There are no international sanctions currently in force against this country.
BRIBERY & CORRUPTION
Rating (100-Good / 0-Bad)
Transparency International Corruption Index 37
World Governance Indicator – Control of Corruption 35
Panama's dollar-based economy rests primarily on a well-developed services sector that accounts for more than three-quarters of GDP. Services include operating the Panama Canal, logistics, banking, the Colon Free Trade Zone, insurance, container ports, flagship registry, and tourism. Panama's transportation and logistics services sectors, along with infrastructure development projects, have boosted economic growth; however, public debt surpassed $32 billion in 2015 because of excessive government spending and public works projects. The US-Panama Trade Promotion Agreement was approved by Congress and signed into law in October 2011, and entered into force in October 2012.
Growth will be bolstered by the Panama Canal expansion project that began in 2007 and is estimated to be completed by 2016 at a cost of $5.3 billion - about 10-15% of current GDP. The expansion project will more than double the Canal's capacity, enabling it to accommodate ships that are too large to traverse the existing canal. The US and China are the top users of the Canal. In 2014, Panama completed a metro system in Panama City, valued at $1.2 billion.
Strong economic performance has not translated into broadly shared prosperity, as Panama has the second worst income distribution in Latin America. About one-fourth of the population lives in poverty; however, from 2006 to 2012 poverty was reduced by 10 percentage points.
Agriculture - products:
bananas, rice, corn, coffee, sugarcane, vegetables; livestock; shrimp
construction, brewing, cement and other construction materials, sugar milling
Exports - commodities:
fruit and nuts, fish, iron and steel waste, wood
Exports - partners:
US 19.7%, Germany 13.2%, Costa Rica 7.7%, China 5.9%, Netherlands 4.1% (2015)
Imports - commodities:
fuels, machinery, vehicles, iron and steel rods, pharmaceuticals
Imports - partners:
US 25.9%, China 9.6%, Mexico 5.1% (2015)
Investment Climate - US State Department
As the home of the Panama Canal, the world’s second largest free trade zone, and sophisticated logistics and finance operations, Panama attracts relatively high levels of foreign direct investment from the region and around the world. Panama boasts one of the Western Hemisphere’s fastest growing economies, good credit, a strategic location, and a stable, democratically elected government.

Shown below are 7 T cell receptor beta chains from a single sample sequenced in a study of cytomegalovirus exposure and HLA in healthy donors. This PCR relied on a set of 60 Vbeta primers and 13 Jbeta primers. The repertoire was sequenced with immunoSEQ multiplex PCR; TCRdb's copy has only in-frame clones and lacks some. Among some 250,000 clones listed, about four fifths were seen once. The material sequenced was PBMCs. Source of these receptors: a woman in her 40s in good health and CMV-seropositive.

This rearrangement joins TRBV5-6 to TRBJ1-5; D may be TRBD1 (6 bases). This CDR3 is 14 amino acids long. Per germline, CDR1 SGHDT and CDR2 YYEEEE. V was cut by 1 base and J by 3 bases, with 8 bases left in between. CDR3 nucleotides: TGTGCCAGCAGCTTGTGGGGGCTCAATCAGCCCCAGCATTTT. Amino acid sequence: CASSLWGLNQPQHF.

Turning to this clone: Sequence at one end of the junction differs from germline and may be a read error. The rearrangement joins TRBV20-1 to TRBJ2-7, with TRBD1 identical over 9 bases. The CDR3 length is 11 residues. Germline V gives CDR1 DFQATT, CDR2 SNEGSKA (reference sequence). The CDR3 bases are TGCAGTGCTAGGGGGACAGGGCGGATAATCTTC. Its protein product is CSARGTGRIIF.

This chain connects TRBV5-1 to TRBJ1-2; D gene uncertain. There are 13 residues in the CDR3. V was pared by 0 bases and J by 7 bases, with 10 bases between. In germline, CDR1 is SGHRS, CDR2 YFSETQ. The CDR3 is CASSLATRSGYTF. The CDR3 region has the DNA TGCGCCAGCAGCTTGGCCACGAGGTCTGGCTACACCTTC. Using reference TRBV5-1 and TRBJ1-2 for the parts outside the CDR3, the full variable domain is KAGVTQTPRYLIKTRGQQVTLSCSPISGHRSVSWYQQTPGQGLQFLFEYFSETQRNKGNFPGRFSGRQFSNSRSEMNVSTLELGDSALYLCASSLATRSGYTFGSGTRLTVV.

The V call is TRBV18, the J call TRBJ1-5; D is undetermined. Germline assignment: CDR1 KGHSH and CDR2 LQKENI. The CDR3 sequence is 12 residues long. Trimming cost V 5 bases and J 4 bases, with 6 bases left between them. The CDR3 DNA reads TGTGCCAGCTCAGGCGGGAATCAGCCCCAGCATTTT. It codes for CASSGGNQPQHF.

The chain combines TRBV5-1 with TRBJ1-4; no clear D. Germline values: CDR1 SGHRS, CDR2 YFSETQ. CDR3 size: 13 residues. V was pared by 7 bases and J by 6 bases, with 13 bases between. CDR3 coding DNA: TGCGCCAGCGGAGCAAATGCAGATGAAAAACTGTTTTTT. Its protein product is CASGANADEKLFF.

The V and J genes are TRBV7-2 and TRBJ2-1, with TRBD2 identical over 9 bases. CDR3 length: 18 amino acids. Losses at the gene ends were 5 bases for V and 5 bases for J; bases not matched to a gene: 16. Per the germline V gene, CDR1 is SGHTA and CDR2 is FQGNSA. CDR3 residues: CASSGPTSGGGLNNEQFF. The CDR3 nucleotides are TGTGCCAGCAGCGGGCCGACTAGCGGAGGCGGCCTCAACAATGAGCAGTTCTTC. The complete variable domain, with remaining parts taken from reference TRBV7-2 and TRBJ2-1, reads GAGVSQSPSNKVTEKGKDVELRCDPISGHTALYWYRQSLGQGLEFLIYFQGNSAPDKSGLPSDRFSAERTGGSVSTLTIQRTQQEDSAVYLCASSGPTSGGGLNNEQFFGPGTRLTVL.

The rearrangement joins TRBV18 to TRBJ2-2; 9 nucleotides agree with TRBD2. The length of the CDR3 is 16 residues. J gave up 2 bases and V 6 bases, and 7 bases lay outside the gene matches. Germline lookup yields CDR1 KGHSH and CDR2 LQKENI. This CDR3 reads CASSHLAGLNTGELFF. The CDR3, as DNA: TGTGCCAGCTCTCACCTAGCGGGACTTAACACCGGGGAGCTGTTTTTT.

Panama’s Ministry of Economy and Finance predicts the economy will grow by 6.2 percent in 2016, following expansion of 5.8 percent in 2015 and 6.1 percent in 2014. Panama’s sovereign debt rating is investment grade, with ratings of Baa2 (Moody’s), and BBB (Fitch and Standard and Poor’s). The Panama Canal Authority will inaugurate the $5.25 billion expansion project of the Panama Canal in June of 2016, which in turn is expected to increase investment in port systems operations, storage facilities and logistics. Panama’s President, Juan Carlos Varela, has sought to improve Panama’s image and investment climate profile. Overall foreign investment was up 17 percent in 2015, and Panama retains one of the highest “FDI to GDP” ratios in Latin America. The Varela administration has also presided over a series of anti-money laundering reforms that resulted in Panama’s removal from the Financial Action Task Force “Grey List” in 2016.
Panama has implemented free trade agreements with Canada, Chile, Costa Rica, the European Union, Guatemala, Honduras, Nicaragua, Peru the European Free Trade Association, Mexico, and the United States, as well as one partial scope agreement with Cuba. Panama is exploring entry into the Pacific Alliance, negotiating a trade agreement with South Korea, and arranging the entry into force of trade agreements with Colombia and Trinidad and Tobago. This pro-trade posture has further increased Panama’s openness to foreign investment and has provided new protections and privileges for foreign investors.
Panama has challenges, including a poor educational system, high labor costs, a lack of skilled workers, and reports of corruption, fraud, and a perceived lack of judicial transparency. Foreign investors in Panama have also complained about a lack of transparency in government procurements. Some U.S. Firms have reported inconsistent, unfair, and biased treatment from Panamanian courts.